Yesterday I went to a nerdy convention we have in my country each year. It’s a ton of fun to be around people geeking out about everything, seeing kickass cosplay, and buying random nerdy gewgaws. Quick aside, how cool is it that ‘gewgaw’ was a word I already knew and didn’t have to find in a synonym dictionary? Oh, not that cool or interesting? Nevermind, sorry.
Anyways. I’ve been going to this con every year for the past five years except for last year, since I was too overwhelmed with the stress and loneliness of coming out. It was a pretty tough year, honestly. I mean sure, I felt happier than I ever had before, but my life pre-transition had set the bar for happiness very, very near the ground. It really didn’t take much to improve on it.
I was met with a surprising amount of support and acceptance from a large part of my family, but it wasn’t universal. A few family members closest to me, as well as all but one of my friends, had trouble accepting me as Lili. Sure, they seemed to want me to be in their lives, but they were also clearly reluctant to see me as myself. It was a ‘have your cake and eat it too’ situation.
Having grown up nearly completely alone, I’ve developed a weakness for friendship. Even as I’ve developed self-respect and self-love, I still find it difficult to tell people to get out of my life if they can’t treat me with the respect I deserve. Sure, I’ve gotten better, but not near good enough. Which is why I just kept quiet and sucked it up as people I cared about continued to call me by my dead name, and didn’t try to fix the pronouns they used around me. With time that morphed into me keeping quiet and trying to suck it up as most of my friends and family stopped using any gender pronouns or any name for me.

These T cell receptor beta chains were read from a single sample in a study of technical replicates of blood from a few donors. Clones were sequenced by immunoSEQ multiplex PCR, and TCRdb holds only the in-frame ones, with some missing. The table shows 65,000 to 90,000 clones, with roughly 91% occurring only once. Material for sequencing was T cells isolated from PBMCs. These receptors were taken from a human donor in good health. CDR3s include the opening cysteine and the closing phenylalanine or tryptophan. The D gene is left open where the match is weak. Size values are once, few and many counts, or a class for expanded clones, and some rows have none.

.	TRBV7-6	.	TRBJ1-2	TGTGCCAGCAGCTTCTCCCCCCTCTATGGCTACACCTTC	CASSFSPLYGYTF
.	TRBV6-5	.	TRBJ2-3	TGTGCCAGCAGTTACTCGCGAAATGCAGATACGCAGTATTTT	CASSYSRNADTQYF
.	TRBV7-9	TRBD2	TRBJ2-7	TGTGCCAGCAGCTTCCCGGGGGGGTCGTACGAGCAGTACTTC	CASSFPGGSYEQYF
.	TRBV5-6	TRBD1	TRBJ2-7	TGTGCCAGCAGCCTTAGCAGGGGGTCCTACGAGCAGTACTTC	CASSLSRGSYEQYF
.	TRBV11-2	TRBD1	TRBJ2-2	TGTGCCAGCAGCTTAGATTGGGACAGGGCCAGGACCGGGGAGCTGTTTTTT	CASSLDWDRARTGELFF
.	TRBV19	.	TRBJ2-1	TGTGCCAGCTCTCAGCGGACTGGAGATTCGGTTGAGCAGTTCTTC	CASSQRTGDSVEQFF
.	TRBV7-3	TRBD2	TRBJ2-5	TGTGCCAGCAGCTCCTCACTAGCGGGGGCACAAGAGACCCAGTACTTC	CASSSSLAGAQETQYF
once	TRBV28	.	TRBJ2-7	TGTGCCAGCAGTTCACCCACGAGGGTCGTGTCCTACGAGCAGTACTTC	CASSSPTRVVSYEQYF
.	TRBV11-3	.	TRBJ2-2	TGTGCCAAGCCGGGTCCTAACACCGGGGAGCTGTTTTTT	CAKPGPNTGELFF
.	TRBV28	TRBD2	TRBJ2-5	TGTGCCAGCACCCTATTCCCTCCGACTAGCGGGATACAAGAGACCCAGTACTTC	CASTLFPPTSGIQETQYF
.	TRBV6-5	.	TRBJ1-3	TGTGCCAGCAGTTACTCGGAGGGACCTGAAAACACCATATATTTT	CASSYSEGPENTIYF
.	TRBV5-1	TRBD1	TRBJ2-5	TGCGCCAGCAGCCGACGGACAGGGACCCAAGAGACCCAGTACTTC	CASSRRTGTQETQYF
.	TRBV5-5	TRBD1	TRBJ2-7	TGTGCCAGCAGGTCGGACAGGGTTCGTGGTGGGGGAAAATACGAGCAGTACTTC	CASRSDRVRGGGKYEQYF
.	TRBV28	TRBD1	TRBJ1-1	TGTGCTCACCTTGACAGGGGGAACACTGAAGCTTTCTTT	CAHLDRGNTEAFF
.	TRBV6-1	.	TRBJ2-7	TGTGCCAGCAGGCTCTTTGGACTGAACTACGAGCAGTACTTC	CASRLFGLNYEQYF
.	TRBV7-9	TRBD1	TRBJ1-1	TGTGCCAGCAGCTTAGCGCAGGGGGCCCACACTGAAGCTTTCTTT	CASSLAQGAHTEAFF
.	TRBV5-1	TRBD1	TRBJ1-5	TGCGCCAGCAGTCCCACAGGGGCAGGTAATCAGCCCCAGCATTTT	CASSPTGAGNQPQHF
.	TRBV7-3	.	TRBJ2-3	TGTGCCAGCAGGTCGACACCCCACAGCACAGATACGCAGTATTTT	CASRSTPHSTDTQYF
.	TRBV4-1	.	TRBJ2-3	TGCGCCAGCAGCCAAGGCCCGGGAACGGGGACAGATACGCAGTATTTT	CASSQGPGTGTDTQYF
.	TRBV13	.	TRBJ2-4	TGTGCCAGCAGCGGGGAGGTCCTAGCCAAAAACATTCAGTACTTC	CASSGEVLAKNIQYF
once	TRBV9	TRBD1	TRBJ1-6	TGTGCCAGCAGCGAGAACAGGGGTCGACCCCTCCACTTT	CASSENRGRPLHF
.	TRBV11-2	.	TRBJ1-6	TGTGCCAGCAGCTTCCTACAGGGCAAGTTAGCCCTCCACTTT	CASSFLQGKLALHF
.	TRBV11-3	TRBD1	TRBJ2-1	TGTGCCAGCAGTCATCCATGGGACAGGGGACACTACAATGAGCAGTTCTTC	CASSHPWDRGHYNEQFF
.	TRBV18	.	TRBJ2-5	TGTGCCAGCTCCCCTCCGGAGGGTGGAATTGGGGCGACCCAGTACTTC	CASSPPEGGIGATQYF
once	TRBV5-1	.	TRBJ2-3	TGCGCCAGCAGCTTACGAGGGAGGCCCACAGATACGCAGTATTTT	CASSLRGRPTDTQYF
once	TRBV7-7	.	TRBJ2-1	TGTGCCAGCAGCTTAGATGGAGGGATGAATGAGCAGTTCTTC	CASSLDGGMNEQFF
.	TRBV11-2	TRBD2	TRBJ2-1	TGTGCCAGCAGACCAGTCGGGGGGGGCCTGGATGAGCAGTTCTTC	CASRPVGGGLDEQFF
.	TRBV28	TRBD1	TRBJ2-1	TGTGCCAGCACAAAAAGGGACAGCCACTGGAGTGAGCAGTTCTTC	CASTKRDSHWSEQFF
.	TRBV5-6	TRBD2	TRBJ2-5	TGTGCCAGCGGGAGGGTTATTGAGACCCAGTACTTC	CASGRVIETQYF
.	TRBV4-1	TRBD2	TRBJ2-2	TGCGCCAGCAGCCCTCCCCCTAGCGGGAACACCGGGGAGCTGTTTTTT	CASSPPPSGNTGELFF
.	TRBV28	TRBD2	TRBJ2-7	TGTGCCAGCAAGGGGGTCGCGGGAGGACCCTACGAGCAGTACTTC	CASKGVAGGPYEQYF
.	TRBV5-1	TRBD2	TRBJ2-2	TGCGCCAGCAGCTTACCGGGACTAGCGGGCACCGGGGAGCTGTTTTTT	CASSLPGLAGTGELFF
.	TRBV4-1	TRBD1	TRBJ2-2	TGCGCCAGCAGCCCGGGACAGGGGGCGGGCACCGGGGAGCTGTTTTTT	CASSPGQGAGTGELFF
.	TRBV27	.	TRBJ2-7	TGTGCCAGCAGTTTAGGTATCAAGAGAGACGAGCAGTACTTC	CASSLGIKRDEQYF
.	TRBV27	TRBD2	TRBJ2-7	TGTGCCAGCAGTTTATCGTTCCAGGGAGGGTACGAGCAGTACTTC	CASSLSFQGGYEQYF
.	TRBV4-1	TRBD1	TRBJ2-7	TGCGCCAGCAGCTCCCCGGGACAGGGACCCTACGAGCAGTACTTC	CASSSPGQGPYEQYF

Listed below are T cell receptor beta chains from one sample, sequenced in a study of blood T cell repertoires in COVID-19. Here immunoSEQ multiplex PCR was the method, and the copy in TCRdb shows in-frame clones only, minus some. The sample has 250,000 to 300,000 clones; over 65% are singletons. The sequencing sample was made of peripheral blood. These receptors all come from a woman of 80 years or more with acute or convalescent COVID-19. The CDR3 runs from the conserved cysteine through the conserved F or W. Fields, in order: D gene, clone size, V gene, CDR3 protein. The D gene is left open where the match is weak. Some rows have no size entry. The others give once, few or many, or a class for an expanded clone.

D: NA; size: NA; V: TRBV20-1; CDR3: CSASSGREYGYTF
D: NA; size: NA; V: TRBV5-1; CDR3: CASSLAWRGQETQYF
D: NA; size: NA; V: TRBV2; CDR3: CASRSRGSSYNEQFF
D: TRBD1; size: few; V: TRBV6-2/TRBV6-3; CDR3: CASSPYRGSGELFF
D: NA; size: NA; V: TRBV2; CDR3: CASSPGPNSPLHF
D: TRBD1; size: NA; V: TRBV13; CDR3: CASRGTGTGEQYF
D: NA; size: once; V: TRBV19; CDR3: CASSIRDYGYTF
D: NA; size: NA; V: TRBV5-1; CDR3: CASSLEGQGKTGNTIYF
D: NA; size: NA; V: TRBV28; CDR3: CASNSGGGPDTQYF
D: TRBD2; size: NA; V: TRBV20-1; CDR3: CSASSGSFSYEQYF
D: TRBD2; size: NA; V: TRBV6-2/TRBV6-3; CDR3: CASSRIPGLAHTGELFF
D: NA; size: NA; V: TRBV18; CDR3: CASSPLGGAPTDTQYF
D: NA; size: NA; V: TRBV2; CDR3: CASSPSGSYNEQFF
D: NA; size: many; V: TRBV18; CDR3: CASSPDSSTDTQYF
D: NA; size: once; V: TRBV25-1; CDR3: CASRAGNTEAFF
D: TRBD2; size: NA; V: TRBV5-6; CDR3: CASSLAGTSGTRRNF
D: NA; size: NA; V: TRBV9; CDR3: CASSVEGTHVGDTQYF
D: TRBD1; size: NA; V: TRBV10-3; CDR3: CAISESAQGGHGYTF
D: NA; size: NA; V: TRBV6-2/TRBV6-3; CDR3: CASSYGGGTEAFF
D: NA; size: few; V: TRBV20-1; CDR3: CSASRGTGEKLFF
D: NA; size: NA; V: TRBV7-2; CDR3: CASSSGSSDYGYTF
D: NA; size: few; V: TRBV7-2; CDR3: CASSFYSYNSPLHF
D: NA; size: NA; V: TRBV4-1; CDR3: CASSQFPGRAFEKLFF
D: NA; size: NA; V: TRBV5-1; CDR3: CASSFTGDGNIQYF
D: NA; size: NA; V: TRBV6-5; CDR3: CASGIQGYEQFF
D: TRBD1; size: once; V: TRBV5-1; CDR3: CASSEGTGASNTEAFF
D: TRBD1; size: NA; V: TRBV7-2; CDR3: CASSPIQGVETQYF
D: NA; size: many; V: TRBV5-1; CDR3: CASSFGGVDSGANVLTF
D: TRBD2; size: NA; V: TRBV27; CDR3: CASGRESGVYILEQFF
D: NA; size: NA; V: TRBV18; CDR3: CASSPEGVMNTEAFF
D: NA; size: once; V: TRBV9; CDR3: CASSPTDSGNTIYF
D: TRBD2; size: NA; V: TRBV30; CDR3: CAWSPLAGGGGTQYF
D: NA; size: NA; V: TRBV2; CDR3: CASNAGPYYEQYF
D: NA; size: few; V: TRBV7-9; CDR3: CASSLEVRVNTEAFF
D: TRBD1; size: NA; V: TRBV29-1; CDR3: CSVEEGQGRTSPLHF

I’m still not sure whether they thought I wouldn’t notice, or whether they just didn’t care what I thought of it. The truth is that it was nearly as bad as constantly being misgendered was. It’s so humiliating and dehumanising to hear people refer to you almost like a thing, unworthy of being called by name. You can see why I felt so awful last year. I had to stand up to society, but I only really had one close friend covering my back.
But enough dwelling on the past; back to the convention. I went yesterday, and really enjoyed myself. It wasn’t as good as it’s been in previous years, but I had a good time enjoying some good cosplay, and buying random nerdy items. Last time I’d gone I had bought a Pokémon plush toy, so I dedicated most of the day to finding the most worthy Pokémon at the sale to take home with me. While I was looking for it, I saw someone selling a hat exactly like the one Ash wore in the first couple of seasons of Pokémon.
I obviously bought it, and I think this picture I took right afterwards says more than enough about how happy I felt about it:
I uploaded a picture of me geeking out with the hat to facebook, and started to get nice comments from a lot of the friends I’ve made in the past year. I still don’t know how to respond to compliments so I mostly just left awkward thanks and smiled a lot as I read their nice comments.